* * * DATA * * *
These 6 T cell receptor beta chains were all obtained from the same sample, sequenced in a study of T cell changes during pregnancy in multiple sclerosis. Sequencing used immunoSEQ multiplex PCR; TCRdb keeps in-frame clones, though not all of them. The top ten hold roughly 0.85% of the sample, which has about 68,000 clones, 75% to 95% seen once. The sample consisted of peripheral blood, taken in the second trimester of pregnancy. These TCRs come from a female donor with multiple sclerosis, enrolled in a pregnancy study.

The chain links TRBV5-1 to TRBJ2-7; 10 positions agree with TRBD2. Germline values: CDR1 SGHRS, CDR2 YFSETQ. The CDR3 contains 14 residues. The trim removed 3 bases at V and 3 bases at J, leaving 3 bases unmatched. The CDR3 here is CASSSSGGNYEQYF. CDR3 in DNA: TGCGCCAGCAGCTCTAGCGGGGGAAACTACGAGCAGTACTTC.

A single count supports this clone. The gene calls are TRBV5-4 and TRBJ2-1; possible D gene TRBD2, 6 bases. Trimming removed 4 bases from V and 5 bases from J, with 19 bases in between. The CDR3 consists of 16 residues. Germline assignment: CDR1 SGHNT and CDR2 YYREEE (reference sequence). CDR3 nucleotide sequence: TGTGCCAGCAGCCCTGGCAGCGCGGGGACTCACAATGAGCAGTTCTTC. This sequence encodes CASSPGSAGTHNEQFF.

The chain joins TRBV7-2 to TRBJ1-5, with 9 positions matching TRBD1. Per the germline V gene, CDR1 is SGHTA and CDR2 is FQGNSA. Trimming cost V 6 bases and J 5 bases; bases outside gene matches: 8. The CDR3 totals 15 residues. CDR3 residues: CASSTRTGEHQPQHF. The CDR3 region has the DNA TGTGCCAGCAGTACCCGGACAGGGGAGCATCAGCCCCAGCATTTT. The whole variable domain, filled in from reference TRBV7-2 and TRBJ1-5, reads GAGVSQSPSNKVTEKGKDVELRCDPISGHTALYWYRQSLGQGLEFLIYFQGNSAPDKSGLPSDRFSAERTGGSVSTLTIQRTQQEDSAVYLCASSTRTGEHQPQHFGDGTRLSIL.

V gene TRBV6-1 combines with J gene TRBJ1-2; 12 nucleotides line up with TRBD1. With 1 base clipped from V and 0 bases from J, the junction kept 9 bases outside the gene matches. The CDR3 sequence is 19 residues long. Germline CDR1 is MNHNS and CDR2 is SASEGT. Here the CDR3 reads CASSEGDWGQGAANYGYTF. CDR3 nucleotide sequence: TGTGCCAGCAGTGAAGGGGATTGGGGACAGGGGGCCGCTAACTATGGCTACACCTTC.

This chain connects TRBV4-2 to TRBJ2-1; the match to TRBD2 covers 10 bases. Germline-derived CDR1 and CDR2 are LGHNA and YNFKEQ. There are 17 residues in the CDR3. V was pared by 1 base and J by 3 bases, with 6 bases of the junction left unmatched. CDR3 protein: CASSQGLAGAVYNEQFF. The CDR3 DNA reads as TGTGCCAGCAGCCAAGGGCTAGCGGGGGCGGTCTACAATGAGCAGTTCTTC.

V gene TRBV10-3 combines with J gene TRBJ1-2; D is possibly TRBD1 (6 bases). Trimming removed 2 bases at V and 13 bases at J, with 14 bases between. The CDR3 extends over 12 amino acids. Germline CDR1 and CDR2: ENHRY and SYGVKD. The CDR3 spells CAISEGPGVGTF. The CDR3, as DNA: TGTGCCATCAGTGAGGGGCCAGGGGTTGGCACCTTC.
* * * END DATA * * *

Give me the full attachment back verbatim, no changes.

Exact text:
These 6 T cell receptor beta chains were all obtained from the same sample, sequenced in a study of T cell changes during pregnancy in multiple sclerosis. Sequencing used immunoSEQ multiplex PCR; TCRdb keeps in-frame clones, though not all of them. The top ten hold roughly 0.85% of the sample, which has about 68,000 clones, 75% to 95% seen once. The sample consisted of peripheral blood, taken in the second trimester of pregnancy. These TCRs come from a female donor with multiple sclerosis, enrolled in a pregnancy study.

The chain links TRBV5-1 to TRBJ2-7; 10 positions agree with TRBD2. Germline values: CDR1 SGHRS, CDR2 YFSETQ. The CDR3 contains 14 residues. The trim removed 3 bases at V and 3 bases at J, leaving 3 bases unmatched. The CDR3 here is CASSSSGGNYEQYF. CDR3 in DNA: TGCGCCAGCAGCTCTAGCGGGGGAAACTACGAGCAGTACTTC.

A single count supports this clone. The gene calls are TRBV5-4 and TRBJ2-1; possible D gene TRBD2, 6 bases. Trimming removed 4 bases from V and 5 bases from J, with 19 bases in between. The CDR3 consists of 16 residues. Germline assignment: CDR1 SGHNT and CDR2 YYREEE (reference sequence). CDR3 nucleotide sequence: TGTGCCAGCAGCCCTGGCAGCGCGGGGACTCACAATGAGCAGTTCTTC. This sequence encodes CASSPGSAGTHNEQFF.

The chain joins TRBV7-2 to TRBJ1-5, with 9 positions matching TRBD1. Per the germline V gene, CDR1 is SGHTA and CDR2 is FQGNSA. Trimming cost V 6 bases and J 5 bases; bases outside gene matches: 8. The CDR3 totals 15 residues. CDR3 residues: CASSTRTGEHQPQHF. The CDR3 region has the DNA TGTGCCAGCAGTACCCGGACAGGGGAGCATCAGCCCCAGCATTTT. The whole variable domain, filled in from reference TRBV7-2 and TRBJ1-5, reads GAGVSQSPSNKVTEKGKDVELRCDPISGHTALYWYRQSLGQGLEFLIYFQGNSAPDKSGLPSDRFSAERTGGSVSTLTIQRTQQEDSAVYLCASSTRTGEHQPQHFGDGTRLSIL.

V gene TRBV6-1 combines with J gene TRBJ1-2; 12 nucleotides line up with TRBD1. With 1 base clipped from V and 0 bases from J, the junction kept 9 bases outside the gene matches. The CDR3 sequence is 19 residues long. Germline CDR1 is MNHNS and CDR2 is SASEGT. Here the CDR3 reads CASSEGDWGQGAANYGYTF. CDR3 nucleotide sequence: TGTGCCAGCAGTGAAGGGGATTGGGGACAGGGGGCCGCTAACTATGGCTACACCTTC.

This chain connects TRBV4-2 to TRBJ2-1; the match to TRBD2 covers 10 bases. Germline-derived CDR1 and CDR2 are LGHNA and YNFKEQ. There are 17 residues in the CDR3. V was pared by 1 base and J by 3 bases, with 6 bases of the junction left unmatched. CDR3 protein: CASSQGLAGAVYNEQFF. The CDR3 DNA reads as TGTGCCAGCAGCCAAGGGCTAGCGGGGGCGGTCTACAATGAGCAGTTCTTC.

V gene TRBV10-3 combines with J gene TRBJ1-2; D is possibly TRBD1 (6 bases). Trimming removed 2 bases at V and 13 bases at J, with 14 bases between. The CDR3 extends over 12 amino acids. Germline CDR1 and CDR2: ENHRY and SYGVKD. The CDR3 spells CAISEGPGVGTF. The CDR3, as DNA: TGTGCCATCAGTGAGGGGCCAGGGGTTGGCACCTTC.